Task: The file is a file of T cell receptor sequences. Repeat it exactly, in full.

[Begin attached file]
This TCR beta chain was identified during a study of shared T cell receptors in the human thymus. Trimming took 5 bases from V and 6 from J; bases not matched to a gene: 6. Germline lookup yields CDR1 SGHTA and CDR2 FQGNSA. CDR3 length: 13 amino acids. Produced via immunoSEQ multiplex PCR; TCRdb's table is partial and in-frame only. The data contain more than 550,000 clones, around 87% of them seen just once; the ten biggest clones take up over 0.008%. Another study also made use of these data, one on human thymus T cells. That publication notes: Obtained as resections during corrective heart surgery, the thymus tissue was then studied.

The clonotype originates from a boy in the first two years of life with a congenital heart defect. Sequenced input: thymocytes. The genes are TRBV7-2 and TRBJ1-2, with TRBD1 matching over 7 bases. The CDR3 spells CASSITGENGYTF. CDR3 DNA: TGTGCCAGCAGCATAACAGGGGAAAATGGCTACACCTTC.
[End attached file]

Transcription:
This TCR beta chain was identified during a study of shared T cell receptors in the human thymus. Trimming took 5 bases from V and 6 from J; bases not matched to a gene: 6. Germline lookup yields CDR1 SGHTA and CDR2 FQGNSA. CDR3 length: 13 amino acids. Produced via immunoSEQ multiplex PCR; TCRdb's table is partial and in-frame only. The data contain more than 550,000 clones, around 87% of them seen just once; the ten biggest clones take up over 0.008%. Another study also made use of these data, one on human thymus T cells. That publication notes: Obtained as resections during corrective heart surgery, the thymus tissue was then studied.

The clonotype originates from a boy in the first two years of life with a congenital heart defect. Sequenced input: thymocytes. The genes are TRBV7-2 and TRBJ1-2, with TRBD1 matching over 7 bases. The CDR3 spells CASSITGENGYTF. CDR3 DNA: TGTGCCAGCAGCATAACAGGGGAAAATGGCTACACCTTC.